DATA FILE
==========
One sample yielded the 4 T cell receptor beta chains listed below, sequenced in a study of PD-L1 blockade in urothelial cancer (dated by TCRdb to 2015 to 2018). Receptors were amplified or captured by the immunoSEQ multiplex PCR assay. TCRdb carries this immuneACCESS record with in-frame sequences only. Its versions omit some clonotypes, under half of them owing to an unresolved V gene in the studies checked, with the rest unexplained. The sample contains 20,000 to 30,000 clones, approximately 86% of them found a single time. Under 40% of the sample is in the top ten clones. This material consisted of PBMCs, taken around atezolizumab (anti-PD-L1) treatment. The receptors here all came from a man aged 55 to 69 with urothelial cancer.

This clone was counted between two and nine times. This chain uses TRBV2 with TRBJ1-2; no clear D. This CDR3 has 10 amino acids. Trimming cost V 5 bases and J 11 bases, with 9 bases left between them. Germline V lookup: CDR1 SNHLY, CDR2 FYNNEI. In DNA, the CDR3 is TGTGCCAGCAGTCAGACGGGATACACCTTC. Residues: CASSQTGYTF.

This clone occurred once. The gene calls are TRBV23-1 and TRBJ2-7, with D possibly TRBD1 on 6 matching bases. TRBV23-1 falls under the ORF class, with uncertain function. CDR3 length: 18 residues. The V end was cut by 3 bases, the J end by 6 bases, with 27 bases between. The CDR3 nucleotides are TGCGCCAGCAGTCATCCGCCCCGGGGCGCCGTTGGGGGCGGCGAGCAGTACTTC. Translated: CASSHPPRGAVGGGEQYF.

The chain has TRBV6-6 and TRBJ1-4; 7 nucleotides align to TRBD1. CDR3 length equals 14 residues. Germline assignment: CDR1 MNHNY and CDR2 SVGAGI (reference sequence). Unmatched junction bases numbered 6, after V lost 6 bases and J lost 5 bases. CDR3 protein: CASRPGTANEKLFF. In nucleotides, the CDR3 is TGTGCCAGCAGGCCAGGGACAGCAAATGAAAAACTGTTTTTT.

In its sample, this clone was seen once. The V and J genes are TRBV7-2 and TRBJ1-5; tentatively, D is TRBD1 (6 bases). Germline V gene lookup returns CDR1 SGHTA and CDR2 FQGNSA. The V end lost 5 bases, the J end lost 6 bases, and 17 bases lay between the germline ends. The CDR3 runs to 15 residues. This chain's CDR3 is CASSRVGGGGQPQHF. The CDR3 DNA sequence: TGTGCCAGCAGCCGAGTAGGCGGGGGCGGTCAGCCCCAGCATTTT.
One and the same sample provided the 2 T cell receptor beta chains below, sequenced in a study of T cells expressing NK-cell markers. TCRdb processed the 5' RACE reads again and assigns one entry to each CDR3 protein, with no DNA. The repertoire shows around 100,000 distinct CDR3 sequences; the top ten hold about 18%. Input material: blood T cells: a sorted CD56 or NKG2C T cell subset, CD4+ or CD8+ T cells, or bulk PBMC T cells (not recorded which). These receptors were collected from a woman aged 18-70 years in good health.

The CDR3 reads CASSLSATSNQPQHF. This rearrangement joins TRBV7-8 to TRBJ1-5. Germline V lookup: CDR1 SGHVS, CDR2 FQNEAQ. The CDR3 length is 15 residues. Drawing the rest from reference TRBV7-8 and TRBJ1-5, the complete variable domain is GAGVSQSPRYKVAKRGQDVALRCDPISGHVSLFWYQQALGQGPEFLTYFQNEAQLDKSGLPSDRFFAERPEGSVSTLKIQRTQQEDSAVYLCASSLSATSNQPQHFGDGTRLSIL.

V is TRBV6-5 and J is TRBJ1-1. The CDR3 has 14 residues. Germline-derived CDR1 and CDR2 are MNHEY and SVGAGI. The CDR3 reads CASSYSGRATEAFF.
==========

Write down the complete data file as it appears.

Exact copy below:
One sample yielded the 4 T cell receptor beta chains listed below, sequenced in a study of PD-L1 blockade in urothelial cancer (dated by TCRdb to 2015 to 2018). Receptors were amplified or captured by the immunoSEQ multiplex PCR assay. TCRdb carries this immuneACCESS record with in-frame sequences only. Its versions omit some clonotypes, under half of them owing to an unresolved V gene in the studies checked, with the rest unexplained. The sample contains 20,000 to 30,000 clones, approximately 86% of them found a single time. Under 40% of the sample is in the top ten clones. This material consisted of PBMCs, taken around atezolizumab (anti-PD-L1) treatment. The receptors here all came from a man aged 55 to 69 with urothelial cancer.

This clone was counted between two and nine times. This chain uses TRBV2 with TRBJ1-2; no clear D. This CDR3 has 10 amino acids. Trimming cost V 5 bases and J 11 bases, with 9 bases left between them. Germline V lookup: CDR1 SNHLY, CDR2 FYNNEI. In DNA, the CDR3 is TGTGCCAGCAGTCAGACGGGATACACCTTC. Residues: CASSQTGYTF.

This clone occurred once. The gene calls are TRBV23-1 and TRBJ2-7, with D possibly TRBD1 on 6 matching bases. TRBV23-1 falls under the ORF class, with uncertain function. CDR3 length: 18 residues. The V end was cut by 3 bases, the J end by 6 bases, with 27 bases between. The CDR3 nucleotides are TGCGCCAGCAGTCATCCGCCCCGGGGCGCCGTTGGGGGCGGCGAGCAGTACTTC. Translated: CASSHPPRGAVGGGEQYF.

The chain has TRBV6-6 and TRBJ1-4; 7 nucleotides align to TRBD1. CDR3 length equals 14 residues. Germline assignment: CDR1 MNHNY and CDR2 SVGAGI (reference sequence). Unmatched junction bases numbered 6, after V lost 6 bases and J lost 5 bases. CDR3 protein: CASRPGTANEKLFF. In nucleotides, the CDR3 is TGTGCCAGCAGGCCAGGGACAGCAAATGAAAAACTGTTTTTT.

In its sample, this clone was seen once. The V and J genes are TRBV7-2 and TRBJ1-5; tentatively, D is TRBD1 (6 bases). Germline V gene lookup returns CDR1 SGHTA and CDR2 FQGNSA. The V end lost 5 bases, the J end lost 6 bases, and 17 bases lay between the germline ends. The CDR3 runs to 15 residues. This chain's CDR3 is CASSRVGGGGQPQHF. The CDR3 DNA sequence: TGTGCCAGCAGCCGAGTAGGCGGGGGCGGTCAGCCCCAGCATTTT.
One and the same sample provided the 2 T cell receptor beta chains below, sequenced in a study of T cells expressing NK-cell markers. TCRdb processed the 5' RACE reads again and assigns one entry to each CDR3 protein, with no DNA. The repertoire shows around 100,000 distinct CDR3 sequences; the top ten hold about 18%. Input material: blood T cells: a sorted CD56 or NKG2C T cell subset, CD4+ or CD8+ T cells, or bulk PBMC T cells (not recorded which). These receptors were collected from a woman aged 18-70 years in good health.

The CDR3 reads CASSLSATSNQPQHF. This rearrangement joins TRBV7-8 to TRBJ1-5. Germline V lookup: CDR1 SGHVS, CDR2 FQNEAQ. The CDR3 length is 15 residues. Drawing the rest from reference TRBV7-8 and TRBJ1-5, the complete variable domain is GAGVSQSPRYKVAKRGQDVALRCDPISGHVSLFWYQQALGQGPEFLTYFQNEAQLDKSGLPSDRFFAERPEGSVSTLKIQRTQQEDSAVYLCASSLSATSNQPQHFGDGTRLSIL.

V is TRBV6-5 and J is TRBJ1-1. The CDR3 has 14 residues. Germline-derived CDR1 and CDR2 are MNHEY and SVGAGI. The CDR3 reads CASSYSGRATEAFF.